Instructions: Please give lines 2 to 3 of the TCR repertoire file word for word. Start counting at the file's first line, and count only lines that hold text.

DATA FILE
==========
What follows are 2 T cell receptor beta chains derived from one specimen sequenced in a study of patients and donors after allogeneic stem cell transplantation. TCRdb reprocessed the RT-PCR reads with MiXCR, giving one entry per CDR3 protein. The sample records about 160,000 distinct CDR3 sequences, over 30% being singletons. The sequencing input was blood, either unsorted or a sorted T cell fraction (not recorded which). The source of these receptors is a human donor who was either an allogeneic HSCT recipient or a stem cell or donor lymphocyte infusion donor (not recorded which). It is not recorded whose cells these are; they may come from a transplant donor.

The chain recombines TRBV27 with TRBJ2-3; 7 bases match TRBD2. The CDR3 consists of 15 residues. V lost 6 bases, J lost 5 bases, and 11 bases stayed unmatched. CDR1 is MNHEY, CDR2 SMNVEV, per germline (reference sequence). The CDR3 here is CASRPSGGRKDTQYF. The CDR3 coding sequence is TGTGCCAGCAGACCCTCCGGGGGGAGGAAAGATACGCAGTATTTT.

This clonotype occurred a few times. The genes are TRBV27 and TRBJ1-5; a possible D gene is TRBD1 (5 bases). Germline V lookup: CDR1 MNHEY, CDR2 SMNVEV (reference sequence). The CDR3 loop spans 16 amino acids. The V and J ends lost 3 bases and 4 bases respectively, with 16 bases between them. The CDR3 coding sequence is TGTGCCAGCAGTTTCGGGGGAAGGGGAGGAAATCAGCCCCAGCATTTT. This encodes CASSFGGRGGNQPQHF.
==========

The chain recombines TRBV27 with TRBJ2-3; 7 bases match TRBD2. The CDR3 consists of 15 residues. V lost 6 bases, J lost 5 bases, and 11 bases stayed unmatched. CDR1 is MNHEY, CDR2 SMNVEV, per germline (reference sequence). The CDR3 here is CASRPSGGRKDTQYF. The CDR3 coding sequence is TGTGCCAGCAGACCCTCCGGGGGGAGGAAAGATACGCAGTATTTT.

This clonotype occurred a few times. The genes are TRBV27 and TRBJ1-5; a possible D gene is TRBD1 (5 bases). Germline V lookup: CDR1 MNHEY, CDR2 SMNVEV (reference sequence). The CDR3 loop spans 16 amino acids. The V and J ends lost 3 bases and 4 bases respectively, with 16 bases between them. The CDR3 coding sequence is TGTGCCAGCAGTTTCGGGGGAAGGGGAGGAAATCAGCCCCAGCATTTT. This encodes CASSFGGRGGNQPQHF.